Regardless of the potential mechanism by which brown fat in the BFP enhances the capabilities of the masticatory muscles, available data suggests a close link between BAT and muscle [17]. Classical brown adipocytes derive from myoblastic-like myf-5 positive precursors, and share many features with skeletal muscle cells, such as an abundance of mitochondria, energy expenditure via oxidative phosphorylation, and sympathetically mediated adaptive thermogenesis [18], [19], [20]. Moreover, brown adipocytes have been identified in skeletal muscle, and their abundance in different strains of mice correlates with differences in energy expenditure [21].

Several factors, including the histology of adipose tissue and the MRI technique used to measure BAT, should be taken into account before interpreting our results. While WAT is characterized by large adipocytes that contain a large unilocular lipid droplet and limited cytoplasm, BAT contains smaller adipocytes with multiple lipid droplets, an abundance of mitochondria, and dense vascularity. These intrinsic morphological differences between BAT and WAT give rise to unique signatures that can reliably be detected and quantified by chemical-shift water-fat MRI [5], [13], [14]. With these techniques, a high FF is indicative of triglyceride-rich WAT, while lower FF values denote greater water content and the presence of brown adipocytes. Our imaging and postmortem findings are consistent with previous histological studies showing that the adipocytes of the BFP are characteristic of WAT in children and adults, but those of prenatal infants (aged 14 to 42 gestational weeks) are smaller and more numerous per unit area when compared to adipocytes in WAT [9].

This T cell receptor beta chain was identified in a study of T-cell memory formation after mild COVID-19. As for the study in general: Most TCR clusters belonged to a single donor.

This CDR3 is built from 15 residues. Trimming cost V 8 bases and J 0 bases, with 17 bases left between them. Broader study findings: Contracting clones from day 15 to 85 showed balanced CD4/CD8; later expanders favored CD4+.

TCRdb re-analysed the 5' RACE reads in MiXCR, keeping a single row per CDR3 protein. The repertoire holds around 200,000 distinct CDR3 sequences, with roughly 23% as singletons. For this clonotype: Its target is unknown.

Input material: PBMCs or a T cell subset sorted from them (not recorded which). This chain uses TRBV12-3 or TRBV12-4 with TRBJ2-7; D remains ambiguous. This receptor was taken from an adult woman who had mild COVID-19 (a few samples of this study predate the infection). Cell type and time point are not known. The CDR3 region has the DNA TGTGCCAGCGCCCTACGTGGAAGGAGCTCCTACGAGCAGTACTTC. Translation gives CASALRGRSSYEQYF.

This study has several notable limitations. It is based on post-mortem studies and the analysis of a heterogeneous group of patients requiring brain examinations. However, in order to minimize the confounding effect of disease, we selected infants with conditions not known to affect body composition. Additionally, we did not control for many important determinants of fetal growth, such as maternal weight and metabolic status, beyond excluding infants of diabetic mothers. We also did not account for the influence of feeding practice even though, when compared to breastfeeding, formula feeding requires less muscle activity and may be associated with altered body composition. Many adipokines in breast milk, such as leptin, adiponectin, and ghrelin have been found to be associated with UCP1 expression in BAT [22], [23], [24], [25], and their concentrations correlate with infant body weight [26].

Conclusion

This study provides evidence for the temporary presence of BAT in the BFP in early postnatal life. A key question that remains is whether BAT transdifferentiates into WAT in the BFP or WAT simply fills an empty space and replaces BAT over time. Studies are also needed to better determine the degree to which BAT in the BFP is linked to muscle function and infant nutrition, and to establish the significance of this adipose tissue in preterm and low birth weight infants known to lack the coordination between suckling, swallowing, and breathing.